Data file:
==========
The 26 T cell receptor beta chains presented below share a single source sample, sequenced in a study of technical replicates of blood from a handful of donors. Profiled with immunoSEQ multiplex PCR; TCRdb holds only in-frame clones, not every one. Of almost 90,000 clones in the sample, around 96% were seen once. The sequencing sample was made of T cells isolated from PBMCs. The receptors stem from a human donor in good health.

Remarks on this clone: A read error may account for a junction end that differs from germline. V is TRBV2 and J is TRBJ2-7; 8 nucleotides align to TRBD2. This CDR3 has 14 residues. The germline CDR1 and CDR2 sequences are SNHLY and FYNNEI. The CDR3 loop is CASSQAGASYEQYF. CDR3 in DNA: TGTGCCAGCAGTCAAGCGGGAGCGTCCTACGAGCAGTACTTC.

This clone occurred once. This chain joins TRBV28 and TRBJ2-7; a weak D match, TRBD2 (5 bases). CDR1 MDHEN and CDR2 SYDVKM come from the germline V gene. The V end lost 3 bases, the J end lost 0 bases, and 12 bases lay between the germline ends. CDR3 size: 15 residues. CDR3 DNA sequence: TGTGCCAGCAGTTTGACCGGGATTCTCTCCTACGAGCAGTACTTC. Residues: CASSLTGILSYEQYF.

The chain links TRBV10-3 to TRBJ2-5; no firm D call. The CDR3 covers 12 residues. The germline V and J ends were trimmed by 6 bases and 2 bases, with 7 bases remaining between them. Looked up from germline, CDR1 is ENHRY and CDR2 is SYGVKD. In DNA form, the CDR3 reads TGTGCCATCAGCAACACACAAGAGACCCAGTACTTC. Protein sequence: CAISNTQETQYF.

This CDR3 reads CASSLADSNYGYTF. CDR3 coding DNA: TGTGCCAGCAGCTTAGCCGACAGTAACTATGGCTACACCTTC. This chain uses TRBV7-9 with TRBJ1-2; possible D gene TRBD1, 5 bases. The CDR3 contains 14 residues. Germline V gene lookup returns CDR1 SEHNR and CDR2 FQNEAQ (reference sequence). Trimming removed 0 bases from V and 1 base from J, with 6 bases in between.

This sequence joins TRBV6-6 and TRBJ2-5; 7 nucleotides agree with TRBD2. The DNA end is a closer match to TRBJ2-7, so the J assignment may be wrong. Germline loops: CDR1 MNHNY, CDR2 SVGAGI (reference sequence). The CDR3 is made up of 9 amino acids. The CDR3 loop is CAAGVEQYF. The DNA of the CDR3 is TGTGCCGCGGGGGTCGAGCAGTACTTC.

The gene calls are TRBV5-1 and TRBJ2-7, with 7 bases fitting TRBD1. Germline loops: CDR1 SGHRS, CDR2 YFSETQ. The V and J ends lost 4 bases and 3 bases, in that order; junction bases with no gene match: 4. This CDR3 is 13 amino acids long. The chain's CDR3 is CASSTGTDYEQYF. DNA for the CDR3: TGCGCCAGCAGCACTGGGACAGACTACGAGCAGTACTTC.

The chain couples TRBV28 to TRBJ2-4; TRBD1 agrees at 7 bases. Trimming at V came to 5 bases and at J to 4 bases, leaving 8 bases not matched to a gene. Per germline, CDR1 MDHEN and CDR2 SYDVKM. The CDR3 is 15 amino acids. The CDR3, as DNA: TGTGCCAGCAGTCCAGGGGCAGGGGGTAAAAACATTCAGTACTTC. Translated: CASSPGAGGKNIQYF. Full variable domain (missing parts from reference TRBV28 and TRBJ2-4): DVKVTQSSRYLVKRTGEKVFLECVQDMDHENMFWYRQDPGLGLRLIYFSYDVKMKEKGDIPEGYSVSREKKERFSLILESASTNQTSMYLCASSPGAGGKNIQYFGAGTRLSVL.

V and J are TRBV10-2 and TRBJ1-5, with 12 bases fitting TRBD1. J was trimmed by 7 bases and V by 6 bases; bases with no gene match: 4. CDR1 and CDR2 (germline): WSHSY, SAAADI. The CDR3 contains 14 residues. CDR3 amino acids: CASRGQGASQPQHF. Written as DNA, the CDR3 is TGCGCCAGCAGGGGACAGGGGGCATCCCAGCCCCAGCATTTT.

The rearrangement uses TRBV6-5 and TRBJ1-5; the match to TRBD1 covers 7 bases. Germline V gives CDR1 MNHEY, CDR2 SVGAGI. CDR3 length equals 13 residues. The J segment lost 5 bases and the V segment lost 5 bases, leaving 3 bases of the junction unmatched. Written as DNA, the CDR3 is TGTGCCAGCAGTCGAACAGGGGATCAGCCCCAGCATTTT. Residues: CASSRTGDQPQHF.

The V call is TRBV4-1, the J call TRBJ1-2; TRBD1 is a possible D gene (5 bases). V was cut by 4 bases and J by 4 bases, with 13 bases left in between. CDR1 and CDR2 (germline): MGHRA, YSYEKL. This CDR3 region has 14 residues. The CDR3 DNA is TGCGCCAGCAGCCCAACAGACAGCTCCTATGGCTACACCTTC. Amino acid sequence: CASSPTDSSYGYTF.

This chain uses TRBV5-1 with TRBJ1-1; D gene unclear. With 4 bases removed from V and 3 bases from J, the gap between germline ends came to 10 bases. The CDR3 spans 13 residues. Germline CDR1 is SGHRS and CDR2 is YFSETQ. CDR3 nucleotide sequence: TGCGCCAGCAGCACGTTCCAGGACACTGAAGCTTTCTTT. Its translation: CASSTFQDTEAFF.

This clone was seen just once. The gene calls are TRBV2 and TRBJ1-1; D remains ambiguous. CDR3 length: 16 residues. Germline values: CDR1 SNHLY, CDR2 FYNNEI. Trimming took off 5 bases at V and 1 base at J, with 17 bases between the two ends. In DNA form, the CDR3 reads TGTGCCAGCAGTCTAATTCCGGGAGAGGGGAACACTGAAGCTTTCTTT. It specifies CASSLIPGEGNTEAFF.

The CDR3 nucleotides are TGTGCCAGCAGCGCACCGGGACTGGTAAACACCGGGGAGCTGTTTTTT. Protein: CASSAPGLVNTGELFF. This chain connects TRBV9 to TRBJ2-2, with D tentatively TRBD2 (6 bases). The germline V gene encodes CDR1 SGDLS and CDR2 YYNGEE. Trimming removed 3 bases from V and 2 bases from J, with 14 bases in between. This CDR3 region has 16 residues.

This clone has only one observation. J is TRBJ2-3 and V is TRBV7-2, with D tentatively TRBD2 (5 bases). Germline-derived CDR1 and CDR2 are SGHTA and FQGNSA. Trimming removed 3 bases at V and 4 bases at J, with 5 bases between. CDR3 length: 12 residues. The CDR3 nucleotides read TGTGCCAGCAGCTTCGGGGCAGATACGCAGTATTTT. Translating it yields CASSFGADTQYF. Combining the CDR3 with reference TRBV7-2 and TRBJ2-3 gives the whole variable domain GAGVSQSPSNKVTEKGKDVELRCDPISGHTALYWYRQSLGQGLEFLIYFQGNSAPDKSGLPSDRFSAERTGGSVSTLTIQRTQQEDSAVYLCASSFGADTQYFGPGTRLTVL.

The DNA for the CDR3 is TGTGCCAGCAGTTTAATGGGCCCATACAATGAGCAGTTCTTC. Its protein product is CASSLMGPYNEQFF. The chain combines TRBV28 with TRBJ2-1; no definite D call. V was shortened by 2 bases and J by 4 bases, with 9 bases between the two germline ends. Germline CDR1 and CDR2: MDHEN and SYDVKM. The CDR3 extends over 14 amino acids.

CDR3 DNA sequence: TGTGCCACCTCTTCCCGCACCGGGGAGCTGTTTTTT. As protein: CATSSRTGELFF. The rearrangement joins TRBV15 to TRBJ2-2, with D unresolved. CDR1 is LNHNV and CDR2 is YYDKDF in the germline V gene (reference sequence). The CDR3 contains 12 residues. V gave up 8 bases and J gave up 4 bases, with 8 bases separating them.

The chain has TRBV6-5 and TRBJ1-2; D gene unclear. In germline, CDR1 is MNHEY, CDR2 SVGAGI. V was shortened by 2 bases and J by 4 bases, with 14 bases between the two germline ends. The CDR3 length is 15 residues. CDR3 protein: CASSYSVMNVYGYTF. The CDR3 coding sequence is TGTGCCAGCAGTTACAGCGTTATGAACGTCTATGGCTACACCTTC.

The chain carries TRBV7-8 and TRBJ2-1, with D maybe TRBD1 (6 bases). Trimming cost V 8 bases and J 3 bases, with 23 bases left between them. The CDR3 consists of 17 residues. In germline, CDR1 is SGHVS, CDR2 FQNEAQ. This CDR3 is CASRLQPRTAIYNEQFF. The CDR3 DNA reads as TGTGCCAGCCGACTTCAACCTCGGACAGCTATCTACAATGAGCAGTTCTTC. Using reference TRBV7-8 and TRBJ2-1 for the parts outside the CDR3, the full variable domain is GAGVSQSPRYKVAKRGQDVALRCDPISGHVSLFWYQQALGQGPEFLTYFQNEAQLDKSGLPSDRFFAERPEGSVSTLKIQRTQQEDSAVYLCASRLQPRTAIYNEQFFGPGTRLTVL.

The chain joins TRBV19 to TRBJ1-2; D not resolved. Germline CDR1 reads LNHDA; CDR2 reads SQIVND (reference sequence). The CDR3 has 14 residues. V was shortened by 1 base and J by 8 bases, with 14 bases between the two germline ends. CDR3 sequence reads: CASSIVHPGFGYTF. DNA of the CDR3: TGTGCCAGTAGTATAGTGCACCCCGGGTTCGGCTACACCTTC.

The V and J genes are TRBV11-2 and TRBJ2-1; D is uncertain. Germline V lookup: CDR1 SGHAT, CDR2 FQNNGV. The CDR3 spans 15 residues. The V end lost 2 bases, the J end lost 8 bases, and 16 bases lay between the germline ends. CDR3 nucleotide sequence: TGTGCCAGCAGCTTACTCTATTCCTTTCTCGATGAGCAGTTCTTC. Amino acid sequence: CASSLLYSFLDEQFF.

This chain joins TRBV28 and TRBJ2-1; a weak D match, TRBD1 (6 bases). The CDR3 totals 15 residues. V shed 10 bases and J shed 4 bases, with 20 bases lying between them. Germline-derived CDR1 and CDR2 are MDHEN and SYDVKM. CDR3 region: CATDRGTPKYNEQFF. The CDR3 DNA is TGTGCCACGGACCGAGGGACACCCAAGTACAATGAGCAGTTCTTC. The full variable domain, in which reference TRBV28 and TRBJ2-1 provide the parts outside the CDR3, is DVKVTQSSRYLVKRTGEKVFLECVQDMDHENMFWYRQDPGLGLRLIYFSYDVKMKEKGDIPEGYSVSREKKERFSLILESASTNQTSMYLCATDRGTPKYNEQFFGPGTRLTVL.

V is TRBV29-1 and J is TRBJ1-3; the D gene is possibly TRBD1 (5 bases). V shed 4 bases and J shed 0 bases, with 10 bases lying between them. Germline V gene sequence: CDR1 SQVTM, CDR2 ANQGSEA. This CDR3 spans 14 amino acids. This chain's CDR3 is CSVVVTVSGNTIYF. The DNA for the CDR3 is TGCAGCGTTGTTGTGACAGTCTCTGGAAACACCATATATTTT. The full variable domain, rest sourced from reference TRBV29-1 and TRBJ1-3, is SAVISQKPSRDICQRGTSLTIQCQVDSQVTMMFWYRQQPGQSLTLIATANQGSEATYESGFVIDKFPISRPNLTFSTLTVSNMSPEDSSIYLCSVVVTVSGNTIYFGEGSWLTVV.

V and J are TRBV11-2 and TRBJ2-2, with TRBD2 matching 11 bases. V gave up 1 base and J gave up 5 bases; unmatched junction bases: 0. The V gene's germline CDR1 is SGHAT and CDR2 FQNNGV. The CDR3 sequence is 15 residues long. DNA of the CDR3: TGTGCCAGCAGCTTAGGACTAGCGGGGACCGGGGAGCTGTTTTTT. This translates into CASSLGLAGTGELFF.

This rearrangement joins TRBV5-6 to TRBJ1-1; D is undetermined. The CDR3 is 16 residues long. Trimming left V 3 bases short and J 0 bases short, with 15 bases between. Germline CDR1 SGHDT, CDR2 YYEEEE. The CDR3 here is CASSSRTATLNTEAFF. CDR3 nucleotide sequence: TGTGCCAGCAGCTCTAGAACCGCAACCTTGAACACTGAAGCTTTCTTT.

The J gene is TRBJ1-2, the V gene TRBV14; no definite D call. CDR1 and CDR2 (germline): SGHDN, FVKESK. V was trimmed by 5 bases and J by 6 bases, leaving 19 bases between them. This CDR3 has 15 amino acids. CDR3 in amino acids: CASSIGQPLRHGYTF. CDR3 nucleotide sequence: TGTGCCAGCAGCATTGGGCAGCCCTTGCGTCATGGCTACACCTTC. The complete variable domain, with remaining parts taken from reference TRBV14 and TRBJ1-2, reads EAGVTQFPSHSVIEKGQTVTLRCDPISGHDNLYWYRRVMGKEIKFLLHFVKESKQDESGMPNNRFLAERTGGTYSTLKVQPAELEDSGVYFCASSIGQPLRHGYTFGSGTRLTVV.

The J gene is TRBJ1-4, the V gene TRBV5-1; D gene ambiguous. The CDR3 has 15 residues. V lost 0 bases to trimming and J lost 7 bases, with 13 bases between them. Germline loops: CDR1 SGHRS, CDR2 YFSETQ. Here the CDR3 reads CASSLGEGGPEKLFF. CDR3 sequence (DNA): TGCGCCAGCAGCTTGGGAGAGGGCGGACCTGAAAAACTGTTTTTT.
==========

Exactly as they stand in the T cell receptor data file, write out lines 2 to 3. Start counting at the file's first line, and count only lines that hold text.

Remarks on this clone: A read error may account for a junction end that differs from germline. V is TRBV2 and J is TRBJ2-7; 8 nucleotides align to TRBD2. This CDR3 has 14 residues. The germline CDR1 and CDR2 sequences are SNHLY and FYNNEI. The CDR3 loop is CASSQAGASYEQYF. CDR3 in DNA: TGTGCCAGCAGTCAAGCGGGAGCGTCCTACGAGCAGTACTTC.

This clone occurred once. This chain joins TRBV28 and TRBJ2-7; a weak D match, TRBD2 (5 bases). CDR1 MDHEN and CDR2 SYDVKM come from the germline V gene. The V end lost 3 bases, the J end lost 0 bases, and 12 bases lay between the germline ends. CDR3 size: 15 residues. CDR3 DNA sequence: TGTGCCAGCAGTTTGACCGGGATTCTCTCCTACGAGCAGTACTTC. Residues: CASSLTGILSYEQYF.